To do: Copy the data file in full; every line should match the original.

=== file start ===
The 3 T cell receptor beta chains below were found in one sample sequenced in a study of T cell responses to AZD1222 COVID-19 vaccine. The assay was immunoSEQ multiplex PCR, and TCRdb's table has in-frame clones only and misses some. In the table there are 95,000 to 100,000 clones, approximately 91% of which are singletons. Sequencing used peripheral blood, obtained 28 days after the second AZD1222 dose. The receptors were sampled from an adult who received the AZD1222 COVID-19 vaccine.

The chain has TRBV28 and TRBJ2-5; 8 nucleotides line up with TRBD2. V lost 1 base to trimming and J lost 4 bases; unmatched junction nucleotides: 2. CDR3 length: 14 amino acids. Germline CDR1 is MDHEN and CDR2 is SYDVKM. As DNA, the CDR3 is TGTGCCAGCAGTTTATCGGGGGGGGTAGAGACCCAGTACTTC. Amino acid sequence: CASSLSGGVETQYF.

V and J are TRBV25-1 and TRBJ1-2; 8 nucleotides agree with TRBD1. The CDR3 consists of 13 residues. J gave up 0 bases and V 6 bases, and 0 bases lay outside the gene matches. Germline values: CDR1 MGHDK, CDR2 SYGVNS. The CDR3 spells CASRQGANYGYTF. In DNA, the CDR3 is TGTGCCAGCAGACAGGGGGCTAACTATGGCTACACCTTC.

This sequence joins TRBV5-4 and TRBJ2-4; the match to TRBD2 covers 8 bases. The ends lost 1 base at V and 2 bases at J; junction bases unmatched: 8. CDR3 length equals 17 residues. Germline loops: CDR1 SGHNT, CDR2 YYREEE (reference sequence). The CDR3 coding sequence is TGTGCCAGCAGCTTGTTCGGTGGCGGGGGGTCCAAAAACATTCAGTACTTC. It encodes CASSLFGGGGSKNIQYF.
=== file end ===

The 3 T cell receptor beta chains below were found in one sample sequenced in a study of T cell responses to AZD1222 COVID-19 vaccine. The assay was immunoSEQ multiplex PCR, and TCRdb's table has in-frame clones only and misses some. In the table there are 95,000 to 100,000 clones, approximately 91% of which are singletons. Sequencing used peripheral blood, obtained 28 days after the second AZD1222 dose. The receptors were sampled from an adult who received the AZD1222 COVID-19 vaccine.

The chain has TRBV28 and TRBJ2-5; 8 nucleotides line up with TRBD2. V lost 1 base to trimming and J lost 4 bases; unmatched junction nucleotides: 2. CDR3 length: 14 amino acids. Germline CDR1 is MDHEN and CDR2 is SYDVKM. As DNA, the CDR3 is TGTGCCAGCAGTTTATCGGGGGGGGTAGAGACCCAGTACTTC. Amino acid sequence: CASSLSGGVETQYF.

V and J are TRBV25-1 and TRBJ1-2; 8 nucleotides agree with TRBD1. The CDR3 consists of 13 residues. J gave up 0 bases and V 6 bases, and 0 bases lay outside the gene matches. Germline values: CDR1 MGHDK, CDR2 SYGVNS. The CDR3 spells CASRQGANYGYTF. In DNA, the CDR3 is TGTGCCAGCAGACAGGGGGCTAACTATGGCTACACCTTC.

This sequence joins TRBV5-4 and TRBJ2-4; the match to TRBD2 covers 8 bases. The ends lost 1 base at V and 2 bases at J; junction bases unmatched: 8. CDR3 length equals 17 residues. Germline loops: CDR1 SGHNT, CDR2 YYREEE (reference sequence). The CDR3 coding sequence is TGTGCCAGCAGCTTGTTCGGTGGCGGGGGGTCCAAAAACATTCAGTACTTC. It encodes CASSLFGGGGSKNIQYF.